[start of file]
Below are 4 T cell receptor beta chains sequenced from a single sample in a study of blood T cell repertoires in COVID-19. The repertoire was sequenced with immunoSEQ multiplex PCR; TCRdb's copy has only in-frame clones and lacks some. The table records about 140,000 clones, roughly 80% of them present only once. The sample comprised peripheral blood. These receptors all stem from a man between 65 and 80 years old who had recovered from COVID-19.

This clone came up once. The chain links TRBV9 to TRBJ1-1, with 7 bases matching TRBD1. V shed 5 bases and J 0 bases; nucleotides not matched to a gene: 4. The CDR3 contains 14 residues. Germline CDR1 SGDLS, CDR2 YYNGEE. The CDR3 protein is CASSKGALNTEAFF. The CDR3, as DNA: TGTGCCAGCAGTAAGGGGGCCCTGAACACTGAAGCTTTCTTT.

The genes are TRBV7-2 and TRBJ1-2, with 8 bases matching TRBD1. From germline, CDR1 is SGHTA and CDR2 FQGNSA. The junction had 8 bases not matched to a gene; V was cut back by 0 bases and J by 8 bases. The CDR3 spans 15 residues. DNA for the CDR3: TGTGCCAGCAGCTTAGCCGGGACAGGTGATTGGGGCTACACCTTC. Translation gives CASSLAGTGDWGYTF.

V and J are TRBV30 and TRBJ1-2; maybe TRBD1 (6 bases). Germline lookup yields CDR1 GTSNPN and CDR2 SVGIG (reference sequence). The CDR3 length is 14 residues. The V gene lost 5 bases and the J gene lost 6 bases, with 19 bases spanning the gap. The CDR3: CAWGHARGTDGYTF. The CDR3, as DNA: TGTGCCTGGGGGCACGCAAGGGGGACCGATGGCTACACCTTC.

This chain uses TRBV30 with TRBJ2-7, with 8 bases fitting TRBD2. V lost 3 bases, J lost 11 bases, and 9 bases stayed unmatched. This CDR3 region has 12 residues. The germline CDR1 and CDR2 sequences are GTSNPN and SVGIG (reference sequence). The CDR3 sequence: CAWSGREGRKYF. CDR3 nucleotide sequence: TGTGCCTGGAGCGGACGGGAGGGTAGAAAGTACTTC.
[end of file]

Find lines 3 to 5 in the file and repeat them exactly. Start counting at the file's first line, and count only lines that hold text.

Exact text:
The genes are TRBV7-2 and TRBJ1-2, with 8 bases matching TRBD1. From germline, CDR1 is SGHTA and CDR2 FQGNSA. The junction had 8 bases not matched to a gene; V was cut back by 0 bases and J by 8 bases. The CDR3 spans 15 residues. DNA for the CDR3: TGTGCCAGCAGCTTAGCCGGGACAGGTGATTGGGGCTACACCTTC. Translation gives CASSLAGTGDWGYTF.

V and J are TRBV30 and TRBJ1-2; maybe TRBD1 (6 bases). Germline lookup yields CDR1 GTSNPN and CDR2 SVGIG (reference sequence). The CDR3 length is 14 residues. The V gene lost 5 bases and the J gene lost 6 bases, with 19 bases spanning the gap. The CDR3: CAWGHARGTDGYTF. The CDR3, as DNA: TGTGCCTGGGGGCACGCAAGGGGGACCGATGGCTACACCTTC.

This chain uses TRBV30 with TRBJ2-7, with 8 bases fitting TRBD2. V lost 3 bases, J lost 11 bases, and 9 bases stayed unmatched. This CDR3 region has 12 residues. The germline CDR1 and CDR2 sequences are GTSNPN and SVGIG (reference sequence). The CDR3 sequence: CAWSGREGRKYF. CDR3 nucleotide sequence: TGTGCCTGGAGCGGACGGGAGGGTAGAAAGTACTTC.